Like Swamy, Jabin Jacob, a fellow at the Institute of Chinese Studies in New Delhi, also apportions a large part of the blame for worsening relations to the “inertial hostility” of the bureaucracy, and believes the results give Modi a freer hand midway through his term.
“Politicians do not come into office with any great knowledge of policy issues, especially foreign and defence policies. Bureaucrats are the ones who guide them in their new roles. But a strong and decisive political leader can alter the relationship with the force of his mandate and personality,” Jacob said. Provided, of course, that he wants to. As Jacob caveats, unrivalled power at home can also lull a leader into a false sense of strength abroad.
But Modi, he said, also has to deliver in Uttar Pradesh. With Brazil’s population and a gross domestic product comparable to Kenya’s, it is India’s most backward state. “If Donald Trump continues his hard stance against letting manufacturing jobs migrate, the Chinese are the only ones with the money and the willingness to create the much needed manufacturing jobs in India.”
Between 2004 and 2011, China generated 16 million manufacturing jobs on top of an existing 112 million, while India created just 3 million jobs on top of an existing 11 million, leaving millions of Indian youths out of the job market. Some 6.5 million Indians are expected to join the labour force every year until 2030. “Make in India” is hence one of Modi’s major programmes to attract global manufacturers.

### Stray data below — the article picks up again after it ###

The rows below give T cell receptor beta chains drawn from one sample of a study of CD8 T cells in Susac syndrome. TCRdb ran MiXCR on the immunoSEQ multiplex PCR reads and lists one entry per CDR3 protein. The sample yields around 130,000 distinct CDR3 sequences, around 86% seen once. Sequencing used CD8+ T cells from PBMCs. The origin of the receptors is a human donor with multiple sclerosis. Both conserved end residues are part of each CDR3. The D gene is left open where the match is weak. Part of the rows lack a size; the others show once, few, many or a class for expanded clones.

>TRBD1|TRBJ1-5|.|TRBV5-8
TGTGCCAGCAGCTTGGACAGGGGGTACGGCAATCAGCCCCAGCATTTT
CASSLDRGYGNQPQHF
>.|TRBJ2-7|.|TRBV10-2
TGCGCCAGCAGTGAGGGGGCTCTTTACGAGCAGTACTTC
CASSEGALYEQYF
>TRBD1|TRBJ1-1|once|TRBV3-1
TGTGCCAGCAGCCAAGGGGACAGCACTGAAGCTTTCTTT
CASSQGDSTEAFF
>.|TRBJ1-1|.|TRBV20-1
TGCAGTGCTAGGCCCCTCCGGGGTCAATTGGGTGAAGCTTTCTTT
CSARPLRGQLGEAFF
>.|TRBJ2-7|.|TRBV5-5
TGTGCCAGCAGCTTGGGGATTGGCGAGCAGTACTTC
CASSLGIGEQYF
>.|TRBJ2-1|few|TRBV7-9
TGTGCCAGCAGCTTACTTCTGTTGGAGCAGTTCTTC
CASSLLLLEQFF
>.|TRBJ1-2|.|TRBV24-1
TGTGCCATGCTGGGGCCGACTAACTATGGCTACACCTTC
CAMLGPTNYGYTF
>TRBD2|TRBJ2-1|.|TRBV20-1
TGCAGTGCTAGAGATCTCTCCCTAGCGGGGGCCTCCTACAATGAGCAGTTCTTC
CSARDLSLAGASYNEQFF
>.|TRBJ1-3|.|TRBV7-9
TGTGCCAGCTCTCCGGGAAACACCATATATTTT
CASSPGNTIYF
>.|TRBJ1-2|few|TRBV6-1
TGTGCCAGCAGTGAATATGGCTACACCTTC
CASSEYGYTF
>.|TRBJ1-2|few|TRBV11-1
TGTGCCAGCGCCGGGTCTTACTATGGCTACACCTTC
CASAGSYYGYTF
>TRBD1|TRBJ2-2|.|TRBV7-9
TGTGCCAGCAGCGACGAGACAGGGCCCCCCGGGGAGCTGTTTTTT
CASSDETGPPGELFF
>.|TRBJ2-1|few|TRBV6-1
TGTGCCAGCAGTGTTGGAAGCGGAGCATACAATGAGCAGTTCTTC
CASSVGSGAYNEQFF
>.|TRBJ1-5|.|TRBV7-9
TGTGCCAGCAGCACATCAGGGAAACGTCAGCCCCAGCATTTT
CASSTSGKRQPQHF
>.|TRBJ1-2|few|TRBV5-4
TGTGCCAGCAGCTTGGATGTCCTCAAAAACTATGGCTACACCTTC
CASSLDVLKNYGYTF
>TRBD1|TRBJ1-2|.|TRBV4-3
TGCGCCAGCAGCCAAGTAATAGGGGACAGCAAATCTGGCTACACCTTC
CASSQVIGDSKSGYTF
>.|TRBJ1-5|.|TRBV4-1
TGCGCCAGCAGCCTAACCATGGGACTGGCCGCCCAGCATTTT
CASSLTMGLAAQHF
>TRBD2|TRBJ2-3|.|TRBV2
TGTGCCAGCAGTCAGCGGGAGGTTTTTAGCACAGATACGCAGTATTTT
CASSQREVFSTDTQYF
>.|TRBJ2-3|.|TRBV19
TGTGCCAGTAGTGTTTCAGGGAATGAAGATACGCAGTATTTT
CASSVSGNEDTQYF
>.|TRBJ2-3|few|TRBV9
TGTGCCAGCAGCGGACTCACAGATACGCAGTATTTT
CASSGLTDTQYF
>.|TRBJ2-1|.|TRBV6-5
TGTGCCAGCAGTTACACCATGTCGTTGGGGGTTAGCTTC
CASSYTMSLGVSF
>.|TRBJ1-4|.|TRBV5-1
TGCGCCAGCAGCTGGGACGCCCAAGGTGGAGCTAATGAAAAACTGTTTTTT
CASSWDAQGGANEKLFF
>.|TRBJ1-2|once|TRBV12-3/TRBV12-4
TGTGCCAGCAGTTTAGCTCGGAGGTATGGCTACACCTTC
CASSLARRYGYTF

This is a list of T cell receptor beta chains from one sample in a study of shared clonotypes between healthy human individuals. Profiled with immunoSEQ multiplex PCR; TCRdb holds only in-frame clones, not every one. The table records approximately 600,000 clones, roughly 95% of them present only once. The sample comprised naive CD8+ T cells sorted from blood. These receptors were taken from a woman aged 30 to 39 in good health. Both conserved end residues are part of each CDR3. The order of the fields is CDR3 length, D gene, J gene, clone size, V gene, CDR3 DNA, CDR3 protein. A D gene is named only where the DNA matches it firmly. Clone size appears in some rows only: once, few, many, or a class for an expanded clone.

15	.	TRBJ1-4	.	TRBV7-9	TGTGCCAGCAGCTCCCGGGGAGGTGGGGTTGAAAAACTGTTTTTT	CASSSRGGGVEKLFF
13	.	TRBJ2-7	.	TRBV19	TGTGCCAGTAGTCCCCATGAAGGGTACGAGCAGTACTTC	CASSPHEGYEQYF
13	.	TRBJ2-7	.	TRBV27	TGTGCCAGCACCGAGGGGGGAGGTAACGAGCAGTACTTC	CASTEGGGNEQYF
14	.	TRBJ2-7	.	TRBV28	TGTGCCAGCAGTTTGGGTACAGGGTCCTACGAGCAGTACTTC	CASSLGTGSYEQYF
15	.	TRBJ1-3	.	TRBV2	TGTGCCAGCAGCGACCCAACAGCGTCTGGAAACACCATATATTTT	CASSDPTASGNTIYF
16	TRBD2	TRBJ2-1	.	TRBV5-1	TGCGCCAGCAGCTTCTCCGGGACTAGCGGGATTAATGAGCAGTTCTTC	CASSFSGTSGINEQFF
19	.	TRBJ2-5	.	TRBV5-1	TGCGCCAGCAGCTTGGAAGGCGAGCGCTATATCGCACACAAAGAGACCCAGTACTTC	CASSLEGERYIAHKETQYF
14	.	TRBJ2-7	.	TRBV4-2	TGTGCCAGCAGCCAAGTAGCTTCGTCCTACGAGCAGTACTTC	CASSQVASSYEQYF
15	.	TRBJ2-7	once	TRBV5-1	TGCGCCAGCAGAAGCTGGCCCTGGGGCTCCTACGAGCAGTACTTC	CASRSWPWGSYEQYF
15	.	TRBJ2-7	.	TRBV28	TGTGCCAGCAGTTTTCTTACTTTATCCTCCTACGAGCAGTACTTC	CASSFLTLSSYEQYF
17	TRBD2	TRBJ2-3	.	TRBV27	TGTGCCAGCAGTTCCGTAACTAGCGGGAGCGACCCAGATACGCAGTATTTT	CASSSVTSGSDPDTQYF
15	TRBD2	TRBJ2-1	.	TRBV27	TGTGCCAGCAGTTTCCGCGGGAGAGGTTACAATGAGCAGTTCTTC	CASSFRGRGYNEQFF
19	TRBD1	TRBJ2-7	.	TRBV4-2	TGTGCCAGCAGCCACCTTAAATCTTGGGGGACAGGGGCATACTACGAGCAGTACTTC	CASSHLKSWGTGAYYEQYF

Foreign policy observers believe India has already been subtly moderating its hard line on China recently. “One of the errors we made earlier on is that we went overboard on the South China Sea issue. We shouldn’t have got involved in a dispute in which we don’t have a stake,” said Swamy.
In large measure, such policy tweaks are being prompted by Trump. The new US president’s rhetoric has raised fears of a China-US trade war, and his moves to curb offshoring and visa restrictions have sent a chill down the spine of India’s IT industry. India and China held their first strategic dialogue last month in Beijing. Indian Foreign Secretary S. Jaishankar, who led the Indian delegation, told reporters that the dialogue “was important at this time because the feeling was that the international situation is in a state of flux”.
Jacob, however, sees a wider opportunity. “Since the border can only be settled politically, it will require strong leadership on either side. Only strong leaders can sell the idea of altered maps to their people,” he said. “With Modi increasingly looking set to wrest another term in the 2019 general elections and Xi Jinping ( 習近平 ) entering his second term this year on a much stronger footing, we have a situation conducive for a deal – if there is political will.” ■